Regular readers may recall that I’ve a penchant for Irish writing, a liking for the lyrical yet pared back style of William Trevor, Colm Tóibín and John McGahern which characterises so much of the fiction I’ve read from that part of the world. Not Niall Williams’ work, though, if This is Happiness is anything to go by. Written in luxuriant prose, this coming-of-age tale winds back and forth over a single memorable summer which sees the electrification of a small town on the west coast of Ireland.
Seventeen-year-old Noe Crowe is spending the summer with his grandparents, Ganga and Doady, having turned his back on the seminary where he was training to become a priest. The Wednesday before Easter, with the whole of Faha in church apart from Noe, the seemingly incessant rain stops. At around the same time, a man in his sixties turns up, introducing himself to Noe before taking off for a naked swim, much to Noe’s astonishment. This is Christy, employed by the electricity board to reaffirm all those in Faha signed up for electrification and lodging with Ganga and Doady while he does so. Noe finds himself accompanying Christy on his rounds, listening to his tales of travel and adventure until Christy confesses he’s come to Faha to ask forgiveness of the woman he jilted decades ago. Noe has his own love troubles, conceiving an unrequited passion for the doctor’s beautiful daughter who tends him when one of the electricity poles falls on him. As the seventy-five-year-old Noe looks back over that long dry summer when Faha stood on the cusp of change, he tells a poignant story of love, redemption and the secret of happiness.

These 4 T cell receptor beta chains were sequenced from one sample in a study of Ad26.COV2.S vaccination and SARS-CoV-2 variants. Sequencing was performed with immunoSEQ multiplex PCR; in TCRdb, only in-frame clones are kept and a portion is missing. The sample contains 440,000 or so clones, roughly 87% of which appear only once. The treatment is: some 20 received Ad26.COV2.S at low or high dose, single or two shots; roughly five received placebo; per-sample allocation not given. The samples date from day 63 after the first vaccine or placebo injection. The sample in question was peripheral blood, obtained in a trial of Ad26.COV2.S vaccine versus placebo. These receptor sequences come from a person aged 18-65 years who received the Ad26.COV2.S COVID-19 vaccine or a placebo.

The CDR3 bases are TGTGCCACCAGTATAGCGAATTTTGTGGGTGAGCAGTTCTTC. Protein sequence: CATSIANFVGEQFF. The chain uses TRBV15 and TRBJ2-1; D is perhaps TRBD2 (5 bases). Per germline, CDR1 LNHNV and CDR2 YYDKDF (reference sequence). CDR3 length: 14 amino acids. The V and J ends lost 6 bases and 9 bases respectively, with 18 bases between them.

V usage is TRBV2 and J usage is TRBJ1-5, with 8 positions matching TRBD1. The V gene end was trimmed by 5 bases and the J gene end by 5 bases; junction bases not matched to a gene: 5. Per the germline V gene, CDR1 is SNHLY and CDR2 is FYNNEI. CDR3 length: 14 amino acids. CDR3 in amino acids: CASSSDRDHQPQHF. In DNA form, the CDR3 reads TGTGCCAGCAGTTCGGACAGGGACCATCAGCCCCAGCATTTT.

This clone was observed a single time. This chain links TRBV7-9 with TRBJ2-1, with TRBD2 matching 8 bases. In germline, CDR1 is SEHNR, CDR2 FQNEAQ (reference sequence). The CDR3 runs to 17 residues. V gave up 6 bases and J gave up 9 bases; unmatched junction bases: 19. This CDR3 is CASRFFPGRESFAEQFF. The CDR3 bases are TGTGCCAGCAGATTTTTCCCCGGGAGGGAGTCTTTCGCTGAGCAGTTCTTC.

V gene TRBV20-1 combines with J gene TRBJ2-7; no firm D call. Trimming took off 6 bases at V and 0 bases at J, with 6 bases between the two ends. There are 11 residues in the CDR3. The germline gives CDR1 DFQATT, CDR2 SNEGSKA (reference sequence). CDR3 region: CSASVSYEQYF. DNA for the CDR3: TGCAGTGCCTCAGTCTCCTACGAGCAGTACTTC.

As, from this, you can probably already tell, for storytelling, there were two principal styles available in Faha, the plain and the baroque
Perhaps it’s because I was half-expecting the aforementioned spare style not having read one of Williams’ novels before that it took me a little while to adjust to his relaxed, discursive storytelling which takes its readers down a multitude of byways. Once over that, I loved its lushness and affectionate humour.
He didn’t mind at all that when Ganga came calling he took an old paper or two back with him and in that way kept up to date with what was new in the world last week
This is a novel choc-full of stories, peopled with engaging characters, not least Noe, our narrator, and Christy, the man who becomes his friend. Occasionally, the Vaseline-lensed nostalgia of it all felt a little too much – this was a time when grinding poverty was the norm in rural Ireland – but Noe reminds us of that poverty sufficiently often for it not to jar. Williams knows not just how to spin a yarn expertly but how to work it into an entire glorious sunlit tapestry of a community about to plant its feet in the twentieth-century fifty years into it. I loved it. Time to explore his backlist, I think.
Bloomsbury Publishing: London, 2019 9781526609335 400 pages Hardback